Is Driver Assist Next 12-Volt Wonder?

By Amy Gilroy On Feb 25 2008 - 8:00am

A new class of car product is heading for the aftermarket under the heading of "driver-assist" devices. The products use cameras, image processing and sometimes radar to help drivers park, stay awake and steer clear of other drivers.

Anything that actively helps the driver falls under this category, which is expected to become a multibillion dollar market in new cars over the next five years, and is heading for the aftermarket as well.

Driver-assist products include collision-warning systems, night-vision aids, blind-spot detectors and lane-departure warning systems. They also include parking-assist cameras and — an area already familiar to the aftermarket — rear vision "backup" cameras or sensors.

Two companies, Mobileye and Nav-TV, are already offering aftermarket products in this area including a night-vision product from Nav-TV and a combination collision- and lane-departure warning system from Mobileye (see sidebar below).

Alpine is researching parking-assist systems and other driver-assist products. It is "making significant investments now for the future of this category, including a multimillion dollar 'Drive Assist Test Course' and R&D facility," according to marketing VP Steve Witt. He foresees the aftermarket supplying multi-camera systems with DSP for parking assist or night vision.

"This is the next big thing for automotive electronics both for the aftermarket and OEM," Witt added.

Audiovox Electronics is a bit more cautious. President Tom Malone called it an "area of opportunity," but said, "I don't see anything that will be a volume product within the next 18 months." An exception is the "backup" rear vision camera/sensing devices that have been available for the past few years in the aftermarket. Malone says that backup devices are gaining momentum and have reached a sales volume equivalent to about 10 percent of the security/remote starter business (valued at $255 million in 2007, according to the Consumer Electronics Association).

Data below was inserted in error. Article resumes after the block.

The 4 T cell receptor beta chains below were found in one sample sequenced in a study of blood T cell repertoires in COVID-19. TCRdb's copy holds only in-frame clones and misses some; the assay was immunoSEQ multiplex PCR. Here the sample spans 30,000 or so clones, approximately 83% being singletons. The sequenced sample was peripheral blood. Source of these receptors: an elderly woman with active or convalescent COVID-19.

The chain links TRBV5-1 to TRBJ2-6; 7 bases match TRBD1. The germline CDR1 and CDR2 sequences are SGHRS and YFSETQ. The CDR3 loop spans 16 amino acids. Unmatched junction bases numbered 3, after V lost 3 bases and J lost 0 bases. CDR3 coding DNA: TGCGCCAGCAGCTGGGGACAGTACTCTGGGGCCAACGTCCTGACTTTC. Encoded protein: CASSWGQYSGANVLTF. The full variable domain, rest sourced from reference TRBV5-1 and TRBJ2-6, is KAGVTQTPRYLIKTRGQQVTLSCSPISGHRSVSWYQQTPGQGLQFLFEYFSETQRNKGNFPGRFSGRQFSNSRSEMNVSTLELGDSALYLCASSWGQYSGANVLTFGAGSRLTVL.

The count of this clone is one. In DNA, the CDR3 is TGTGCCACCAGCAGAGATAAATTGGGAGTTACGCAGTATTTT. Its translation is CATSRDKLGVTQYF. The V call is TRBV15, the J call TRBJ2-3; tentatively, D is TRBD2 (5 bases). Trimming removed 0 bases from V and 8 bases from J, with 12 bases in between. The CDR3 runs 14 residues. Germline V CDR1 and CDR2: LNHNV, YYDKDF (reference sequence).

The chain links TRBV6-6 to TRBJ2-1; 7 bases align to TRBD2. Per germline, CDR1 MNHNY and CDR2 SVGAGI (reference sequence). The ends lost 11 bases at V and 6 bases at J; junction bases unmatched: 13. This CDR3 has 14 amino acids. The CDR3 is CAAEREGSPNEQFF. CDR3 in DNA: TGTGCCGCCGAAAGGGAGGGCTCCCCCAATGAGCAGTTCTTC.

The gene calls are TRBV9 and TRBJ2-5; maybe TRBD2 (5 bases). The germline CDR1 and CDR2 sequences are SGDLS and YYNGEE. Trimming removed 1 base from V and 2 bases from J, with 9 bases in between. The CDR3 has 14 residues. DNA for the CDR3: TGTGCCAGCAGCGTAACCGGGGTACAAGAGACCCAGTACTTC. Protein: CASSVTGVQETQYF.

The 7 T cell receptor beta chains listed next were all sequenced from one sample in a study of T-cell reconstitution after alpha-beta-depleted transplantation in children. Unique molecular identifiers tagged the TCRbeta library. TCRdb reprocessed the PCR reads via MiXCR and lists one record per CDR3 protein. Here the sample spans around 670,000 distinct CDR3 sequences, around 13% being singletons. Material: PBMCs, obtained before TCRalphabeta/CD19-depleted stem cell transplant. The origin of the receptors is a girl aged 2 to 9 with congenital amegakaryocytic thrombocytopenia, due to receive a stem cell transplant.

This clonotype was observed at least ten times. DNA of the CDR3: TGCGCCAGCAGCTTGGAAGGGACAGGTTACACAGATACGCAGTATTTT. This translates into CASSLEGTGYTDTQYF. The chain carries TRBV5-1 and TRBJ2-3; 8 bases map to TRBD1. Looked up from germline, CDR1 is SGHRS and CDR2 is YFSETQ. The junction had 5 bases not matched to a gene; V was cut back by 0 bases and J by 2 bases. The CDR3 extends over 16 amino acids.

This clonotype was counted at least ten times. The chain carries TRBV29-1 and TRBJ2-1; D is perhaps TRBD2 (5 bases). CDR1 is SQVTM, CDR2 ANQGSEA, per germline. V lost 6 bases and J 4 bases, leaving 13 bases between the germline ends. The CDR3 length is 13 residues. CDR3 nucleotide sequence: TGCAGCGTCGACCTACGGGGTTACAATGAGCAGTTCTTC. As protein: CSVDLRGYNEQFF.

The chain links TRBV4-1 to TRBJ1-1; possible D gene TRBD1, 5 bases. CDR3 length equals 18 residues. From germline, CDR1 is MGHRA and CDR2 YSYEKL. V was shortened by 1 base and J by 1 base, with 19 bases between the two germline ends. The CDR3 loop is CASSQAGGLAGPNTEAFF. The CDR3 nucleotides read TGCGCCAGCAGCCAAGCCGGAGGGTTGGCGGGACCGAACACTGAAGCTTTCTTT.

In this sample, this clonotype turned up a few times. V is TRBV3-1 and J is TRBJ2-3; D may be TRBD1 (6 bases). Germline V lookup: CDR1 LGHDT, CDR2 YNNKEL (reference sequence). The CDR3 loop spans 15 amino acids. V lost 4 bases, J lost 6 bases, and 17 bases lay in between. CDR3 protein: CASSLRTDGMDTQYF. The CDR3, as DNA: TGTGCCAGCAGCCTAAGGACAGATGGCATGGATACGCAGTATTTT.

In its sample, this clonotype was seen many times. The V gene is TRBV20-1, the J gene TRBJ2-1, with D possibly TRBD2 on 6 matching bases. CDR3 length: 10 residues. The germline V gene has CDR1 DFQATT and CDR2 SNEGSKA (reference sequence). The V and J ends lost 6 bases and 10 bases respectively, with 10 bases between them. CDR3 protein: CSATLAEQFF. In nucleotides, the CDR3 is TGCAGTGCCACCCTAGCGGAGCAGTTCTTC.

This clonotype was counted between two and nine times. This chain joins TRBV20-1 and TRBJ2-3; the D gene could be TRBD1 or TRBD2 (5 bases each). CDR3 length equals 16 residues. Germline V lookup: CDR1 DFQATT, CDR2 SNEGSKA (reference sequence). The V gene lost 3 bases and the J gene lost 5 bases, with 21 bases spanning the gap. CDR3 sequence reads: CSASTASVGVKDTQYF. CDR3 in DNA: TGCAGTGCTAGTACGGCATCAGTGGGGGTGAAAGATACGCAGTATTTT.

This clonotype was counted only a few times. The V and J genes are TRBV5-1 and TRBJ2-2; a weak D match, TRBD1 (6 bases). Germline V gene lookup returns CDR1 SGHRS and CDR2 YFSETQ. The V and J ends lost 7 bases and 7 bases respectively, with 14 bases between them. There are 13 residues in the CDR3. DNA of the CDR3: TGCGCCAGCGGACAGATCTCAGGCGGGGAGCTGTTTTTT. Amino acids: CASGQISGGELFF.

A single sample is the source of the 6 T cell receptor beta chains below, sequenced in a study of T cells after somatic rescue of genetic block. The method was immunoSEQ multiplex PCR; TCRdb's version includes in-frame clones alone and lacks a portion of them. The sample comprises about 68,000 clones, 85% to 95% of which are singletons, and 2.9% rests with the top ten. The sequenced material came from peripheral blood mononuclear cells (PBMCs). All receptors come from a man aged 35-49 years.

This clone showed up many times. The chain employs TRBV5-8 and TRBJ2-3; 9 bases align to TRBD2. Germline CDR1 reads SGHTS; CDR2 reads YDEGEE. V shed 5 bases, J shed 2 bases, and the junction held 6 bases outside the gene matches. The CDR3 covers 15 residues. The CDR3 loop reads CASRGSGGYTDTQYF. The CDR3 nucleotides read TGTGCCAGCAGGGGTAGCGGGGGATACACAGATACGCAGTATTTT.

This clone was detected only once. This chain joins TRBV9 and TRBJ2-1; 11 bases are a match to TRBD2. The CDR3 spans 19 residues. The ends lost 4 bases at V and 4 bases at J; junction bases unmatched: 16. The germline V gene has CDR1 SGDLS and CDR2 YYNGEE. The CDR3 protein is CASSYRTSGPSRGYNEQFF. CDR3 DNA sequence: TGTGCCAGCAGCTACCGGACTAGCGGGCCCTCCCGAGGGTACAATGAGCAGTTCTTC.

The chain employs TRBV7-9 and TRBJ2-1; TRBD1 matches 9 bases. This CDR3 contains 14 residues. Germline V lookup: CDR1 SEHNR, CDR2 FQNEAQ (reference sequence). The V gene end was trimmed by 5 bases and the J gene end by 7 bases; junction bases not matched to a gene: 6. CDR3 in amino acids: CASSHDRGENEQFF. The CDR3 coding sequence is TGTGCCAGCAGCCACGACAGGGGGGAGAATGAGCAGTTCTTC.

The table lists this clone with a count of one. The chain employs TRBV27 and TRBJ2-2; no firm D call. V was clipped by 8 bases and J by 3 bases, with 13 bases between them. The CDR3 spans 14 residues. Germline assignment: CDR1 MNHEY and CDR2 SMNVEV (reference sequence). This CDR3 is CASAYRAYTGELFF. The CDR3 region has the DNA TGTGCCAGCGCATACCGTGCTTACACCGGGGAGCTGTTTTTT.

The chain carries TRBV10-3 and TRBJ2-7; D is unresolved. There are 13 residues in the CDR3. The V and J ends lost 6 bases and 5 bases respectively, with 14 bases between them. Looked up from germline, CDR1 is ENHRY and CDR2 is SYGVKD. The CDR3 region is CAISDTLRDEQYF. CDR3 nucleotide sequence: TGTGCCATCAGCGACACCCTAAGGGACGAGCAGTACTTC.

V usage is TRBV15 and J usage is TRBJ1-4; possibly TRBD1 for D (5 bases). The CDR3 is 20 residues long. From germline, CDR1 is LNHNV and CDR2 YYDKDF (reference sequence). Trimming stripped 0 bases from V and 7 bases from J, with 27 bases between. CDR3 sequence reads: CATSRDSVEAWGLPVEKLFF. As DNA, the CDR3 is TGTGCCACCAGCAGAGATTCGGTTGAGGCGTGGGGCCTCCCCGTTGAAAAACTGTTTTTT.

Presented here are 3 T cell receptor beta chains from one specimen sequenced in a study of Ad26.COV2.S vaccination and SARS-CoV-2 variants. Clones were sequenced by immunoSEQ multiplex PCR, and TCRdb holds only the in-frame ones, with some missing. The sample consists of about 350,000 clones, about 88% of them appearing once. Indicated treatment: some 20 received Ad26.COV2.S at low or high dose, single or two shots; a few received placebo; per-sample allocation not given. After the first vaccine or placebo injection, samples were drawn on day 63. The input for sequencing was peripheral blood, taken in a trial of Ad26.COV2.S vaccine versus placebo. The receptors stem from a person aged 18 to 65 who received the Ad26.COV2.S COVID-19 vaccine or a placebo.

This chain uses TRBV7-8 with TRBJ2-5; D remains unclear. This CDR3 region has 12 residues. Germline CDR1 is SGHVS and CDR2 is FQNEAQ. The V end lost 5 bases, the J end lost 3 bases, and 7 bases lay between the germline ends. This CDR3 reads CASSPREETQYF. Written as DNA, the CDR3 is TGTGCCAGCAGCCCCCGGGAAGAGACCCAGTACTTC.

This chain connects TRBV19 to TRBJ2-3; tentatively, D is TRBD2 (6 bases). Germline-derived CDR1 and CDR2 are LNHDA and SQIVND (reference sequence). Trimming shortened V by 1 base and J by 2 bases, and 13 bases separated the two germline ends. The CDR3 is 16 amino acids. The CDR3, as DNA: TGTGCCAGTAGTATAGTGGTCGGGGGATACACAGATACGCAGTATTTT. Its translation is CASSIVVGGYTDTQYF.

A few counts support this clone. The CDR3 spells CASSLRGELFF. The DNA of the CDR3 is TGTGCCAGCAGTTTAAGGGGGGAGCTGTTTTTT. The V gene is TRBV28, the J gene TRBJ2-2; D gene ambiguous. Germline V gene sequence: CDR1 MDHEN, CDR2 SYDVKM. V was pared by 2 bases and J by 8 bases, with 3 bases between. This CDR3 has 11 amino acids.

Newer areas of driver assistance would include cameras placed around the car to help with parking, giving the driver overhead and side views of the cars next to him. Companies are also adding sophisticated digital image processing to a camera placed in the front of the car so it can intelligently "decipher" objects and become forward-collision warning systems, or "pedestrian detectors," and may be combined with radar for adaptive cruise control.

But much of that technology will be in the OEM market first, said Malone, adding, "It will be an area where any one in the 12-volt market will be looking for the opportunity for growth because of some of the shortfalls in our traditional category. You'll have people experimenting. Rear obstacle sensing is the anchor for that category."

ABI Research estimated the North American OEM market for camera-based lane-departure warning systems, blind-spot detection and adaptive cruise control alone will reach $1 billion by 2013, marking five-fold growth from the $800,000 market now. If you add forward-collision warning, parking assistance, night vision and other products, the figure should climb to "multiple billions of dollars" over the next five years, said ABI.

Ido Amir, marketing manager for Mobileye, an aftermarket pioneer in this area, said, "For the last 20 to 30 years [car makers] have invested in making cars crash worthy and now they realize that it's better to invest in preventing the crash. They are spending more money on it. And as a result, the customers will be spending more money on accident protection."

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